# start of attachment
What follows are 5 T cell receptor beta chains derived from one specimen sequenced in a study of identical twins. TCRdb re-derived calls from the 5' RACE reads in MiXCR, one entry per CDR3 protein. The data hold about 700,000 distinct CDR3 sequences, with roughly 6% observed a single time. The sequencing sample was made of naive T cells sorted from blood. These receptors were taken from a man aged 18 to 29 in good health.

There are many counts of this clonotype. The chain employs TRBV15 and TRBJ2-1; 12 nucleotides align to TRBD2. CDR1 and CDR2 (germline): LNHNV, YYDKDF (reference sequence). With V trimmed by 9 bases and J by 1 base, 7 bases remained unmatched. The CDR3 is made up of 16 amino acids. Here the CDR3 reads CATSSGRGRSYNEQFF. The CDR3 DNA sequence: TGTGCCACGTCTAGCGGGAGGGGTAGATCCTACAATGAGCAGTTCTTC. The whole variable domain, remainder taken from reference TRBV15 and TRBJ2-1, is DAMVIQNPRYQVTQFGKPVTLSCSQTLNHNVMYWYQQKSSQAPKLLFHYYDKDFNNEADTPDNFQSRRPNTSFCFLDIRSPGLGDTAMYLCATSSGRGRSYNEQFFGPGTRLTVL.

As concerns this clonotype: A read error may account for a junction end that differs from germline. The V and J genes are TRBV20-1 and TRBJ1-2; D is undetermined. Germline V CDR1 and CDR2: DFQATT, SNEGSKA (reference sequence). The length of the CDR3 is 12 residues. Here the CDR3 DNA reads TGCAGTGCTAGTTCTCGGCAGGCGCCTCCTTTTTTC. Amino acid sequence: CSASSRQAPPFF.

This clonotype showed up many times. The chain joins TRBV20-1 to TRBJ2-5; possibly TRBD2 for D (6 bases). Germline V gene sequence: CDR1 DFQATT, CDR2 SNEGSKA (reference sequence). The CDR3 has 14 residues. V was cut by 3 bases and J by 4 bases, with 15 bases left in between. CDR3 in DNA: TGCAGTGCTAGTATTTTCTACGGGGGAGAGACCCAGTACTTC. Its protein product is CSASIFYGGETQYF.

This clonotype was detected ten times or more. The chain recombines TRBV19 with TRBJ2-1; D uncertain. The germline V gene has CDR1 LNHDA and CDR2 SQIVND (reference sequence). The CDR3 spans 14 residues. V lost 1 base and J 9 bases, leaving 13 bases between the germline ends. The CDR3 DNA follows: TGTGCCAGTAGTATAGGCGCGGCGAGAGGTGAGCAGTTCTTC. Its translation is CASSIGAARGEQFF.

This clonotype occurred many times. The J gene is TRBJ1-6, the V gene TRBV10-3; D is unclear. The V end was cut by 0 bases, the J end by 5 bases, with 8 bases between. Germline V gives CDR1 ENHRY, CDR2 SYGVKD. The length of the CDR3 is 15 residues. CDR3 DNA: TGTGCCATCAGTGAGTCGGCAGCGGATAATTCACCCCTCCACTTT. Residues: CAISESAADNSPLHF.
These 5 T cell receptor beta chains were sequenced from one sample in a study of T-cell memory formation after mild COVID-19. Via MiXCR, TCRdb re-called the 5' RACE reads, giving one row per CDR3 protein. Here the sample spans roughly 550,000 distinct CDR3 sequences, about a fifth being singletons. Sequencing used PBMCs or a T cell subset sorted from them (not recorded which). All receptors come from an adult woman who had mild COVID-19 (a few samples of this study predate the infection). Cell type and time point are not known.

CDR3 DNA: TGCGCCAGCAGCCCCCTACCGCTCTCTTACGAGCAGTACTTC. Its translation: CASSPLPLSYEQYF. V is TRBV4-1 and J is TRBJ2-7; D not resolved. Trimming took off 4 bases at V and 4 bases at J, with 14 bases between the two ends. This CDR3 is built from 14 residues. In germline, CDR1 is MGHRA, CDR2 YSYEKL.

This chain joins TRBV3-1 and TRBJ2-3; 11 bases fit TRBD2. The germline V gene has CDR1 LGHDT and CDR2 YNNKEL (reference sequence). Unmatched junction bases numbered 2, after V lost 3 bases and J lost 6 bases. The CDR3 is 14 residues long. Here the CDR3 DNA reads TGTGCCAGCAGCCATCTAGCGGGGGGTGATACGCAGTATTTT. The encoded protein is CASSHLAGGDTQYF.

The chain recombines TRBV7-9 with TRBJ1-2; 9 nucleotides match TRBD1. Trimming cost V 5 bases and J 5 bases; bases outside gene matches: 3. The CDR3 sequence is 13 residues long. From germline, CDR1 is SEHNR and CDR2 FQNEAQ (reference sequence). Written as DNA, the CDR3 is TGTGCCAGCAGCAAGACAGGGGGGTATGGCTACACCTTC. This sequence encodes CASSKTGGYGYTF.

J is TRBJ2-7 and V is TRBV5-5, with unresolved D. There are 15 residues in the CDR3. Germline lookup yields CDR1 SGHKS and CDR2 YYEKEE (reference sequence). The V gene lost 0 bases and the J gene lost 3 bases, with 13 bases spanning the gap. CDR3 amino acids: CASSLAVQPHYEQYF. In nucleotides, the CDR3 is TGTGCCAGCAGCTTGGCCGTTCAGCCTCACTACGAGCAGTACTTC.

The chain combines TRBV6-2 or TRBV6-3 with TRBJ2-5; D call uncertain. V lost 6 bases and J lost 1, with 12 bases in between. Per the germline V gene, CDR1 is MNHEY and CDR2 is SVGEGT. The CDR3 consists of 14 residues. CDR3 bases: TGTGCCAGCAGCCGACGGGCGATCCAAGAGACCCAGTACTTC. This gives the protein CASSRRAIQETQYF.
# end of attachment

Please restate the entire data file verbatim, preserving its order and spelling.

What follows are 5 T cell receptor beta chains derived from one specimen sequenced in a study of identical twins. TCRdb re-derived calls from the 5' RACE reads in MiXCR, one entry per CDR3 protein. The data hold about 700,000 distinct CDR3 sequences, with roughly 6% observed a single time. The sequencing sample was made of naive T cells sorted from blood. These receptors were taken from a man aged 18 to 29 in good health.

There are many counts of this clonotype. The chain employs TRBV15 and TRBJ2-1; 12 nucleotides align to TRBD2. CDR1 and CDR2 (germline): LNHNV, YYDKDF (reference sequence). With V trimmed by 9 bases and J by 1 base, 7 bases remained unmatched. The CDR3 is made up of 16 amino acids. Here the CDR3 reads CATSSGRGRSYNEQFF. The CDR3 DNA sequence: TGTGCCACGTCTAGCGGGAGGGGTAGATCCTACAATGAGCAGTTCTTC. The whole variable domain, remainder taken from reference TRBV15 and TRBJ2-1, is DAMVIQNPRYQVTQFGKPVTLSCSQTLNHNVMYWYQQKSSQAPKLLFHYYDKDFNNEADTPDNFQSRRPNTSFCFLDIRSPGLGDTAMYLCATSSGRGRSYNEQFFGPGTRLTVL.

As concerns this clonotype: A read error may account for a junction end that differs from germline. The V and J genes are TRBV20-1 and TRBJ1-2; D is undetermined. Germline V CDR1 and CDR2: DFQATT, SNEGSKA (reference sequence). The length of the CDR3 is 12 residues. Here the CDR3 DNA reads TGCAGTGCTAGTTCTCGGCAGGCGCCTCCTTTTTTC. Amino acid sequence: CSASSRQAPPFF.

This clonotype showed up many times. The chain joins TRBV20-1 to TRBJ2-5; possibly TRBD2 for D (6 bases). Germline V gene sequence: CDR1 DFQATT, CDR2 SNEGSKA (reference sequence). The CDR3 has 14 residues. V was cut by 3 bases and J by 4 bases, with 15 bases left in between. CDR3 in DNA: TGCAGTGCTAGTATTTTCTACGGGGGAGAGACCCAGTACTTC. Its protein product is CSASIFYGGETQYF.

This clonotype was detected ten times or more. The chain recombines TRBV19 with TRBJ2-1; D uncertain. The germline V gene has CDR1 LNHDA and CDR2 SQIVND (reference sequence). The CDR3 spans 14 residues. V lost 1 base and J 9 bases, leaving 13 bases between the germline ends. The CDR3 DNA follows: TGTGCCAGTAGTATAGGCGCGGCGAGAGGTGAGCAGTTCTTC. Its translation is CASSIGAARGEQFF.

This clonotype occurred many times. The J gene is TRBJ1-6, the V gene TRBV10-3; D is unclear. The V end was cut by 0 bases, the J end by 5 bases, with 8 bases between. Germline V gives CDR1 ENHRY, CDR2 SYGVKD. The length of the CDR3 is 15 residues. CDR3 DNA: TGTGCCATCAGTGAGTCGGCAGCGGATAATTCACCCCTCCACTTT. Residues: CAISESAADNSPLHF.
These 5 T cell receptor beta chains were sequenced from one sample in a study of T-cell memory formation after mild COVID-19. Via MiXCR, TCRdb re-called the 5' RACE reads, giving one row per CDR3 protein. Here the sample spans roughly 550,000 distinct CDR3 sequences, about a fifth being singletons. Sequencing used PBMCs or a T cell subset sorted from them (not recorded which). All receptors come from an adult woman who had mild COVID-19 (a few samples of this study predate the infection). Cell type and time point are not known.

CDR3 DNA: TGCGCCAGCAGCCCCCTACCGCTCTCTTACGAGCAGTACTTC. Its translation: CASSPLPLSYEQYF. V is TRBV4-1 and J is TRBJ2-7; D not resolved. Trimming took off 4 bases at V and 4 bases at J, with 14 bases between the two ends. This CDR3 is built from 14 residues. In germline, CDR1 is MGHRA, CDR2 YSYEKL.

This chain joins TRBV3-1 and TRBJ2-3; 11 bases fit TRBD2. The germline V gene has CDR1 LGHDT and CDR2 YNNKEL (reference sequence). Unmatched junction bases numbered 2, after V lost 3 bases and J lost 6 bases. The CDR3 is 14 residues long. Here the CDR3 DNA reads TGTGCCAGCAGCCATCTAGCGGGGGGTGATACGCAGTATTTT. The encoded protein is CASSHLAGGDTQYF.

The chain recombines TRBV7-9 with TRBJ1-2; 9 nucleotides match TRBD1. Trimming cost V 5 bases and J 5 bases; bases outside gene matches: 3. The CDR3 sequence is 13 residues long. From germline, CDR1 is SEHNR and CDR2 FQNEAQ (reference sequence). Written as DNA, the CDR3 is TGTGCCAGCAGCAAGACAGGGGGGTATGGCTACACCTTC. This sequence encodes CASSKTGGYGYTF.

J is TRBJ2-7 and V is TRBV5-5, with unresolved D. There are 15 residues in the CDR3. Germline lookup yields CDR1 SGHKS and CDR2 YYEKEE (reference sequence). The V gene lost 0 bases and the J gene lost 3 bases, with 13 bases spanning the gap. CDR3 amino acids: CASSLAVQPHYEQYF. In nucleotides, the CDR3 is TGTGCCAGCAGCTTGGCCGTTCAGCCTCACTACGAGCAGTACTTC.

The chain combines TRBV6-2 or TRBV6-3 with TRBJ2-5; D call uncertain. V lost 6 bases and J lost 1, with 12 bases in between. Per the germline V gene, CDR1 is MNHEY and CDR2 is SVGEGT. The CDR3 consists of 14 residues. CDR3 bases: TGTGCCAGCAGCCGACGGGCGATCCAAGAGACCCAGTACTTC. This gives the protein CASSRRAIQETQYF.